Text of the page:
A Unified Research Strategy for Disease Management
As wildlife diseases increase globally, an understanding of host-pathogen relationships can elucidate avenues for management and improve conservation efficacy. Amphibians are among the most threatened groups of wildlife, and disease is a major factor in global amphibian declines.
As part of the Amphibian Research and Monitoring Initiative (ARMI), USGS researchers undertook a collaborative, inter-disciplinary, consensus-building approach to identify knowledge gaps and research priorities that could enable science-based habitat management decisions to mitigate disease impacts. Nine important knowledge gaps were identified in a transparent process using tools from nominal group theory and influence diagrams, which led to prioritization of research in the areas of community and metapopulation dynamics, contaminants, habitat drivers of host-pathogen dynamics, and interactions with environment and host microbiome.
Grant, E.H., Adams, M.J., Fisher, R.N., Grear, D.A., Halstead, B.J., Hossack, B.R., Muths, E., Richgels, K.L., Russell, R.E., Smalling, K., Waddle, J.H., Walls, S.C., White, C.L., 2018, Identifying management-relevant research priorities for responding to disease-associated amphibian declines: Global Ecology and Conservation, p. e00441, https://doi.org/10.1016/j.gecco.2018.e00441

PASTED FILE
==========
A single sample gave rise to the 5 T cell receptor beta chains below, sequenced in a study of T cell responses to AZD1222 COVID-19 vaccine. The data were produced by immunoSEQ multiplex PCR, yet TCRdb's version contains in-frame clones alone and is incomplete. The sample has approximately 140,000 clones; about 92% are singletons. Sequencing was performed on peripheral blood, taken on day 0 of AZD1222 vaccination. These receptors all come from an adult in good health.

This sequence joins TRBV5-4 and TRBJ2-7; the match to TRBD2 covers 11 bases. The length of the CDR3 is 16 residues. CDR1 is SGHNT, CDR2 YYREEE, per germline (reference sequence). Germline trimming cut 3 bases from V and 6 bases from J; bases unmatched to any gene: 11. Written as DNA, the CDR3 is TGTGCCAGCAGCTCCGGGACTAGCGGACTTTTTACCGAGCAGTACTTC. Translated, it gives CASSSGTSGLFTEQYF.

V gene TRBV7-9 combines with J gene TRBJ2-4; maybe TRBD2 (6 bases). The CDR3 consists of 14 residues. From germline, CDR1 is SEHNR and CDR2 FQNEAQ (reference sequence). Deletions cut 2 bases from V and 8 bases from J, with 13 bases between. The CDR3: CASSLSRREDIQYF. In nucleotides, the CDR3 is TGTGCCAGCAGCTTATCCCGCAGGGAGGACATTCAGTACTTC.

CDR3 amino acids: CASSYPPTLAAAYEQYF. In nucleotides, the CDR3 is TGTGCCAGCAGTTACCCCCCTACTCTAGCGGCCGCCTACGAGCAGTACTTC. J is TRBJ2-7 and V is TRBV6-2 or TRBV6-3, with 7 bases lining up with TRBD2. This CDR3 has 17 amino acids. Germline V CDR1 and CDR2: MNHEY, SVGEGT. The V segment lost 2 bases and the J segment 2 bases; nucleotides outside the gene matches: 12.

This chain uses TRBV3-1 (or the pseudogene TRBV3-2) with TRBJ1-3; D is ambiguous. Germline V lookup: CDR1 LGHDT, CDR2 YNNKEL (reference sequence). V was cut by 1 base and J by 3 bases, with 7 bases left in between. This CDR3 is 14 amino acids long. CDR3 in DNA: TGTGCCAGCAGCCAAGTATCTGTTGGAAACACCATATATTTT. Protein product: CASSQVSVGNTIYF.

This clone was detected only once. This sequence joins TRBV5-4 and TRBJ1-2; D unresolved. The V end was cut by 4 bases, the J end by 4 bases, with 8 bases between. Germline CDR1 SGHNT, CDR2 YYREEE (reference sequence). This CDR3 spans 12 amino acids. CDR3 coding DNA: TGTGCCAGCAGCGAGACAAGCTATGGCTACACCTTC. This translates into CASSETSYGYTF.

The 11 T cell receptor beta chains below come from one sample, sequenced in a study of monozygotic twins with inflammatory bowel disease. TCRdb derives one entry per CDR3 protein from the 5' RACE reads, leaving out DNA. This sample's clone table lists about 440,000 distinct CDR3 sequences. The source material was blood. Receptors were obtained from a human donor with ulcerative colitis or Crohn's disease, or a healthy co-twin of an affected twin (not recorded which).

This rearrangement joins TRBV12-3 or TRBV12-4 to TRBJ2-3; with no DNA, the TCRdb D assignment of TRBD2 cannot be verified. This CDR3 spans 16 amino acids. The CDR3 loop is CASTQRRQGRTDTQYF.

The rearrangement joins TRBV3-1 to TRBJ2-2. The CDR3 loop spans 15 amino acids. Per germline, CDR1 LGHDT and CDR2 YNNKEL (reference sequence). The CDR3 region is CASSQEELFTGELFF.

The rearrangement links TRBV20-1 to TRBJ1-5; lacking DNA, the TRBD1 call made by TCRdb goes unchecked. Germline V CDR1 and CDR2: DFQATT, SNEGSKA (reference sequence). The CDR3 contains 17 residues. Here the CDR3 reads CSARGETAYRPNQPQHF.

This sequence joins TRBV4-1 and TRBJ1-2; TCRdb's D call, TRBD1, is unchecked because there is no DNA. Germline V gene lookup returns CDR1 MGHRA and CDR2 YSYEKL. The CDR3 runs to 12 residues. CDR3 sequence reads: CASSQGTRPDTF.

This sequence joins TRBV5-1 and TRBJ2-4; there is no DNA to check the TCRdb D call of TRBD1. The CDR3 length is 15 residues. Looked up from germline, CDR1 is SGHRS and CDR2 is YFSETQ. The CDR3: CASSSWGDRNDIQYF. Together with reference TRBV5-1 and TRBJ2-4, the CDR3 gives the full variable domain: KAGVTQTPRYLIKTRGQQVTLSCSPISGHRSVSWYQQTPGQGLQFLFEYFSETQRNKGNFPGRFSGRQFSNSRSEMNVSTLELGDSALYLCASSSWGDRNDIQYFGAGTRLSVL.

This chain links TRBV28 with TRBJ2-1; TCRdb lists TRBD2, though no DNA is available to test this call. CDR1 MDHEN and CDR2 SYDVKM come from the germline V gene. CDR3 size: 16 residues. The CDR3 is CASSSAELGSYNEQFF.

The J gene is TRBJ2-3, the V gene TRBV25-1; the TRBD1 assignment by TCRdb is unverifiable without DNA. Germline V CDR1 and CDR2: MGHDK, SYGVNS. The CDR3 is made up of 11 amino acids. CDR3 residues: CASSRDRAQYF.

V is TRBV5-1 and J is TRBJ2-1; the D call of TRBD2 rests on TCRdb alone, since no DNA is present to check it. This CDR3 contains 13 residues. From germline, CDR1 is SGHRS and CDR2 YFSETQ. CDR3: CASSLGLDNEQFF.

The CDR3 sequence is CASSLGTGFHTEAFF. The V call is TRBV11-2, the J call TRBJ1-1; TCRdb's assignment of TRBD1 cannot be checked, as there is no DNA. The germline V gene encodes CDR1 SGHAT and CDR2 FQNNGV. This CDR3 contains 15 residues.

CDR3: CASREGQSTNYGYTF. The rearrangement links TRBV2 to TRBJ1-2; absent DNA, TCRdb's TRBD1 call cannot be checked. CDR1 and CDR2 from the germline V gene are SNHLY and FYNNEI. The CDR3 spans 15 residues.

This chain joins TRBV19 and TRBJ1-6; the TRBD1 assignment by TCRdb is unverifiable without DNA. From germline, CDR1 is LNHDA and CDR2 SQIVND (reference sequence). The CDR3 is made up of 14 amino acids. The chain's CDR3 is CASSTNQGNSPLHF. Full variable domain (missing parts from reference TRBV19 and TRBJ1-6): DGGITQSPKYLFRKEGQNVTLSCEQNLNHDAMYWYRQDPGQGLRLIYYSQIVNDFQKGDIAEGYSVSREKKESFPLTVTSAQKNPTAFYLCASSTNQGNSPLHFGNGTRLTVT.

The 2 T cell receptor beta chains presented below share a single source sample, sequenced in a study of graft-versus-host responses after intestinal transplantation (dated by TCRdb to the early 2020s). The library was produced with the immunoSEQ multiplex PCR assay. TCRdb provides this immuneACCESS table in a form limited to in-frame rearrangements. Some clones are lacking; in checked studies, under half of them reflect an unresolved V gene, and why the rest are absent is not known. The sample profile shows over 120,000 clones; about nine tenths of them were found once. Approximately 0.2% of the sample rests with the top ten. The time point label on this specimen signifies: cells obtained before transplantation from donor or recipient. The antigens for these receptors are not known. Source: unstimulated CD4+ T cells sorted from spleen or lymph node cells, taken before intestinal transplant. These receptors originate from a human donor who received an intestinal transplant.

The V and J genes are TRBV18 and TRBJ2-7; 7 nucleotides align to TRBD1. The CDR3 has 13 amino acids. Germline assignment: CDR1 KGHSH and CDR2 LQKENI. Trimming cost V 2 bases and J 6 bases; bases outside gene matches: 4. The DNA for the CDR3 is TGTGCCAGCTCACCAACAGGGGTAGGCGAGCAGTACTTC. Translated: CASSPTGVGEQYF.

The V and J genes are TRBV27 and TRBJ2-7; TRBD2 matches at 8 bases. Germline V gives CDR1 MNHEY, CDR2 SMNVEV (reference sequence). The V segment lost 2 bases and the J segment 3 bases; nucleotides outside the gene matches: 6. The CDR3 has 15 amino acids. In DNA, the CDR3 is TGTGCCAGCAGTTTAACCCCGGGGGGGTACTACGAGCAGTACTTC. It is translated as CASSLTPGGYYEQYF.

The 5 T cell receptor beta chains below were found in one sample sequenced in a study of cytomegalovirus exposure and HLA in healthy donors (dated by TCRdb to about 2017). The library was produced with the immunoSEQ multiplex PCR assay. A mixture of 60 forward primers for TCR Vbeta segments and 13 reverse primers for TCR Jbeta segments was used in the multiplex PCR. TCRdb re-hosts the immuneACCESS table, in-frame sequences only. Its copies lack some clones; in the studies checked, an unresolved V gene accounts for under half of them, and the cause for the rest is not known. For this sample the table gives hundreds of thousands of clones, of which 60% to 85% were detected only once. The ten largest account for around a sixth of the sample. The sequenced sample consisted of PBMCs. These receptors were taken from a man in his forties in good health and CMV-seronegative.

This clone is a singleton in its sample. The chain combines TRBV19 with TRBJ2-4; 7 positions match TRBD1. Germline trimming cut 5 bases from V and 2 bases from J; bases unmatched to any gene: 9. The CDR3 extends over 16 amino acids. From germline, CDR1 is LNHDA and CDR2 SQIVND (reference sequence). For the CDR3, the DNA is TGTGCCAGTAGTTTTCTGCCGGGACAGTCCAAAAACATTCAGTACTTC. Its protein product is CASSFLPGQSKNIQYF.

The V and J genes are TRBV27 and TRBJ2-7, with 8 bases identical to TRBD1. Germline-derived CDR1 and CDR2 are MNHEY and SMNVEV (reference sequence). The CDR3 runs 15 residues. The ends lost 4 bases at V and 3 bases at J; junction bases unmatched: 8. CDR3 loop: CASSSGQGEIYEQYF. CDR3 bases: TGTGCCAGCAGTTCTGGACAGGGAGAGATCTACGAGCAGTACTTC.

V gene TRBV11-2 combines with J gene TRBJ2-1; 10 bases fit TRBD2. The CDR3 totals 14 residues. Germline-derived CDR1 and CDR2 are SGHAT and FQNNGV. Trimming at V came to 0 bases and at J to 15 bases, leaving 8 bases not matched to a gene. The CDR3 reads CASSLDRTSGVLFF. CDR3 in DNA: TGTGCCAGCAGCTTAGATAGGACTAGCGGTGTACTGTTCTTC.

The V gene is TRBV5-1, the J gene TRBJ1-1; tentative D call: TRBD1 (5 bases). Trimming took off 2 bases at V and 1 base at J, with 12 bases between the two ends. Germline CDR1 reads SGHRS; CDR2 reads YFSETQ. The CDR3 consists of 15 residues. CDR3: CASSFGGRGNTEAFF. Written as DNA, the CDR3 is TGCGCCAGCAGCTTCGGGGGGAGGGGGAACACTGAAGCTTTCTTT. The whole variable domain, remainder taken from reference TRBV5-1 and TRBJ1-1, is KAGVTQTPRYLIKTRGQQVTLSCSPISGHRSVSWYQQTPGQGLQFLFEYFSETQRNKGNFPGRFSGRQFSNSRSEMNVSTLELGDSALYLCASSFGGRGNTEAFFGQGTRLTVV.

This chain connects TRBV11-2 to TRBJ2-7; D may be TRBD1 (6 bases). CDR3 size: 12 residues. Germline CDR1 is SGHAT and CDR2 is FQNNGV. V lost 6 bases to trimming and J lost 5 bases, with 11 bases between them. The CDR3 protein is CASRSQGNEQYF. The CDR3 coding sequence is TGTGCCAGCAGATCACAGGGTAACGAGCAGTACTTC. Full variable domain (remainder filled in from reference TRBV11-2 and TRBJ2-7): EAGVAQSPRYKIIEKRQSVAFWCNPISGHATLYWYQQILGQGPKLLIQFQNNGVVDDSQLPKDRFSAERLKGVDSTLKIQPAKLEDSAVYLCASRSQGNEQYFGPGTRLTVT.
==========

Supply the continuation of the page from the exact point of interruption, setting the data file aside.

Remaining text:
The Amphibian Research Lab focuses on amphibian conservation issues. We are currently addressing issues such as invasive species, disease, land use change, and long-term monitoring design for amphibians in North America. We use a combination of comparative surveys and manipulative experiments to understand the factors affecting amphibian distribution and abundance.